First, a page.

Should I Become a Teacher in Florida?
Teaching involves the instruction of students by utilizing various methods, including demonstrations, discussions and lectures. Working with energetic students in grades kindergarten through high school may be demanding and dealing with those students who are unmotivated or disrespectful can be frustrating. However, teachers often find their reward in observing their students' progress and accomplishments at the end of the year.
The Florida Department of Education regulates teacher certification in the state. Prospective teachers in Florida are required to earn a bachelor's degree from a university offering a state-approved teacher preparation program. After enrolling in an appropriate undergraduate degree program, completing teacher preparation coursework, passing any required exams (FTCE Exams) and obtaining employment or sufficient teaching experience in a school, individuals can apply for a Florida teaching certificate. In some cases, individuals may follow alternative routes to certification if they meet specific qualifications. The following table contains the main requirements for being a teacher in Florida:
|Degree Level||Bachelor's degree is required; some teachers have a master's degree|
|Degree Field||Teacher education or subject areas such as English/language arts, mathematics or science|
|Experience||Employment by a school or teaching experience required for certification|
|Certification||State certification required|
|Key Skills||Instructing, speaking, listening, social perceptiveness, classroom management, flexibility|
|Salary||$74,040 (Annual mean salary for a postsecondary teacher)|
Sources: U.S. Bureau of Labor Statistics (May 2014), Florida Department of Education, ONet Online.
Step 1: Earn a Bachelor's Degree in Education or a Specific Subject Area
Prospective teachers must hold a bachelor's degree in order to meet educational eligibility for teacher certification in the state of Florida. The state's Department of Education (DOE) advises aspiring teachers to decide what subject they want to teach and pursue a degree in that discipline.
Appropriate majors may vary depending on where the student wants to teach. For example, elementary school teachers teach students from kindergarten through grade six in multiple subject areas. Those who plan to teach in an elementary school usually major in elementary education.
Individuals who want to teach older students usually major in the specific subject area that they're planning to teach, such as social sciences, English or mathematics. All students are required to participate in student teaching for certification. Additionally, exams testing general knowledge, subject area mastery and professional mastery are required for individuals desiring certification.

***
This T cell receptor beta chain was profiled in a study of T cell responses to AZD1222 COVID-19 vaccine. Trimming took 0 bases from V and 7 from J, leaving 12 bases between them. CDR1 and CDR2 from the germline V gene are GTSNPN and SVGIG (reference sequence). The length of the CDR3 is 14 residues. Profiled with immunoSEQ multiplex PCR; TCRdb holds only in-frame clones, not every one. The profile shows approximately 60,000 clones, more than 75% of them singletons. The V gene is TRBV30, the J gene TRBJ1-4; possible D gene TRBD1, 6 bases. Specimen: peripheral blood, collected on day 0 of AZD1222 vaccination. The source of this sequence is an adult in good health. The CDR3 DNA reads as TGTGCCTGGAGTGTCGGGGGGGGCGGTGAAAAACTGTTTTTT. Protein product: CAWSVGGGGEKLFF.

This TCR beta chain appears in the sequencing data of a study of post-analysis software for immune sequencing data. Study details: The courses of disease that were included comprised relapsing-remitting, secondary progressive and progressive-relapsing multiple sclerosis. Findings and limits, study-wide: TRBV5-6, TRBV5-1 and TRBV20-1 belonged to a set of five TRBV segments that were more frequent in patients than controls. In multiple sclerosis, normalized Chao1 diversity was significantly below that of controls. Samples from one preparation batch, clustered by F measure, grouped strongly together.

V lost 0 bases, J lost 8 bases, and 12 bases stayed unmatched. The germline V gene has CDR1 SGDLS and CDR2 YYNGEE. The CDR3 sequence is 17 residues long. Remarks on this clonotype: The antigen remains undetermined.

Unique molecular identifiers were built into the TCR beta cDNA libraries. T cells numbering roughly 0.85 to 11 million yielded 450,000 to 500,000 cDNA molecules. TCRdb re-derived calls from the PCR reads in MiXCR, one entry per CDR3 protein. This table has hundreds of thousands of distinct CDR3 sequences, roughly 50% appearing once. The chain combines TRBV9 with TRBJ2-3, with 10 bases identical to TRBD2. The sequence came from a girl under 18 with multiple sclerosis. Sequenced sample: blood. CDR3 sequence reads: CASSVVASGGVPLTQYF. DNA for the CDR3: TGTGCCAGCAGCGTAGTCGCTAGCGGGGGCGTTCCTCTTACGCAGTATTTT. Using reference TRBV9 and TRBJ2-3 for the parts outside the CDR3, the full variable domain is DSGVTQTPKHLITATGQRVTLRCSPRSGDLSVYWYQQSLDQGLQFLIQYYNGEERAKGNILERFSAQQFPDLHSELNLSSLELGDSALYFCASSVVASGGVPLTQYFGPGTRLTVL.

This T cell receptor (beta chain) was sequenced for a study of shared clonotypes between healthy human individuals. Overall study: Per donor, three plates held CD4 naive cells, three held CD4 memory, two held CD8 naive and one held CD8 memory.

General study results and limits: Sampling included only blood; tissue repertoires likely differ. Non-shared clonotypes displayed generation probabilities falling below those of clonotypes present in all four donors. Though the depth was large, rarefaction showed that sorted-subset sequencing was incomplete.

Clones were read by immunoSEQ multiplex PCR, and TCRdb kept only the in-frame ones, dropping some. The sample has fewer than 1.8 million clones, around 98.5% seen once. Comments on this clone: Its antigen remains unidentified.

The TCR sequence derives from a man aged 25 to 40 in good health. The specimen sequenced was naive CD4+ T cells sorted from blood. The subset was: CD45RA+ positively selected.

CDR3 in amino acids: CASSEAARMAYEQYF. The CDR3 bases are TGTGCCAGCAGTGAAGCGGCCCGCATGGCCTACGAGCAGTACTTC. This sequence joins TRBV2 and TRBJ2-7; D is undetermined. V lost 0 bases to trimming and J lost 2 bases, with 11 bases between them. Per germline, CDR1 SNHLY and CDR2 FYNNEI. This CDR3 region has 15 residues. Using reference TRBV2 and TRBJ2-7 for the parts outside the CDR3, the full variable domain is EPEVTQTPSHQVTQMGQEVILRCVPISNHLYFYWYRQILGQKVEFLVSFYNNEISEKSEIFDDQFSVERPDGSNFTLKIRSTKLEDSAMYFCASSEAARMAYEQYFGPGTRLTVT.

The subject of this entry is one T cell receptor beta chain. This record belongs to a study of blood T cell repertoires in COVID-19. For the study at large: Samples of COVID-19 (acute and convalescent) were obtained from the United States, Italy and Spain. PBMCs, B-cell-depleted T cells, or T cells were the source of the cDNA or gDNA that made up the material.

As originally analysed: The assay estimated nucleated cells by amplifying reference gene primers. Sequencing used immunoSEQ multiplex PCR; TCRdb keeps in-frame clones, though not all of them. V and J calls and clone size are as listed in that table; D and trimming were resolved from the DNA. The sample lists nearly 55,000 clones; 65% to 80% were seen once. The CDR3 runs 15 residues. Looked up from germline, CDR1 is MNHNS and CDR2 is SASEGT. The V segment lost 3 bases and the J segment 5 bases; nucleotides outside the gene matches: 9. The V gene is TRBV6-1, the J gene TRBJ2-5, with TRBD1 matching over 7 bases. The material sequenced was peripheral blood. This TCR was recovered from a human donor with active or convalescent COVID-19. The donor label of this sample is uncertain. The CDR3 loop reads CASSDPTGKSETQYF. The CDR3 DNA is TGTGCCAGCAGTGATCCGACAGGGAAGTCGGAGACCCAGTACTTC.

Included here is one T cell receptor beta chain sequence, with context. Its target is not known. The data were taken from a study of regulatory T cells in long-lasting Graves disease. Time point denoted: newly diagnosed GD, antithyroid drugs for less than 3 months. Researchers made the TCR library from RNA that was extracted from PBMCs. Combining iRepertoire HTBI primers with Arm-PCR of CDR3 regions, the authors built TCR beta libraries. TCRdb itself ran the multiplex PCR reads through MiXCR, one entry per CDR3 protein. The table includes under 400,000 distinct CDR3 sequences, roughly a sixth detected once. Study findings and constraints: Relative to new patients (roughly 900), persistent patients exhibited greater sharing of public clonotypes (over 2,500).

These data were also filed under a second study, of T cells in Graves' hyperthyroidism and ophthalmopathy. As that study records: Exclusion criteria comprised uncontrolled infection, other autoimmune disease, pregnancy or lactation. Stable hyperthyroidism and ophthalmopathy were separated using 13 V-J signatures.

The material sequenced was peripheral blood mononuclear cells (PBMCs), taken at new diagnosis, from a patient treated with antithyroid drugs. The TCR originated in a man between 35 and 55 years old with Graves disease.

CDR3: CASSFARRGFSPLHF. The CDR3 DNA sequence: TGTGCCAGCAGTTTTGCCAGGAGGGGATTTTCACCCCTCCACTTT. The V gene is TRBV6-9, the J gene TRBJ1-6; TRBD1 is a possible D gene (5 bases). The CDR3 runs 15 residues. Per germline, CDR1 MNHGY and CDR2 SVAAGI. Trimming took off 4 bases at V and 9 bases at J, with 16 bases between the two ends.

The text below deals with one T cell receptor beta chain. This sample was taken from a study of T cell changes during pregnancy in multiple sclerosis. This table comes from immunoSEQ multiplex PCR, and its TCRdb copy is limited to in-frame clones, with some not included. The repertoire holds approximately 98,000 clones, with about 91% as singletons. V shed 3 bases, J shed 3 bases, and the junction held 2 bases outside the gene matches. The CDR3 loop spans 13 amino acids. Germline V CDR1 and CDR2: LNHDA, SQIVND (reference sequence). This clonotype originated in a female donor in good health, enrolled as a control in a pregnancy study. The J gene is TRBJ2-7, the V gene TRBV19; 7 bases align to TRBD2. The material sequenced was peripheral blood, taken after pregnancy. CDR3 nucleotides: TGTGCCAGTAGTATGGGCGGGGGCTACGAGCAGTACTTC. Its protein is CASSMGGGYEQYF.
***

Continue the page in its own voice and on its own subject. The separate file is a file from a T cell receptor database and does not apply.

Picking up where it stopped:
- Become a substitute teacher during college. The state of Florida provides training to its substitute teachers, which helps prepare them to manage a classroom and instruct students. Such preparation and experience in a classroom could help individuals interested in becoming teachers hone the skills needed to be successful, such as communicating effectively. Additionally, being a substitute allows future teachers to learn from experienced educators on an informal basis.
- Volunteer in a setting that involves working with children. Individuals can sign up to be tutors or mentors to children. Future teachers can volunteer to work with children who are in the same age bracket as those they would like to teach in their chosen subject.
Step 2: Get Florida State Certification
After finishing an approved teacher education program, individuals need to apply for teacher certification in the state of Florida. In order to obtain the certificate, candidates need to submit an application to be approved by the Florida Department of Education. After submitting their applications, candidates will receive an Official Statement of the Status of Eligibility, which will classify them as either eligible or not eligible.
Professional and temporary certification options are available. The Professional Certificate is renewable and good for five academic years, and the Temporary Certificate is not renewable and only valid for three academic years. The temporary option also requires securing employment by a state-approved school and having fingerprints on file, while the professional option requires one year of full-time experience as a classroom teacher. Individuals who have achieved all of the requirements for certification will be eligible for the Professional Certificate, and those who still need to finish some requirements will be issued a Temporary Certificate.
Step 3: Earn a Master's Degree
Although only a bachelor's degree is required to be eligible for certification as a teacher in Florida, some teachers choose to return to school for a master's degree to help advance their careers. Many universities in Florida offer graduate degree programs for both certified teachers who wish to continue their education and those with a bachelor's degree who would like to achieve certification.
One option in terms of graduate degree programs for professional educators is the Master of Education (MEd). Individuals with bachelor's degrees who are not certified, but would like to be, can become certified through completing a Master of Arts in Teaching (MAT) degree program.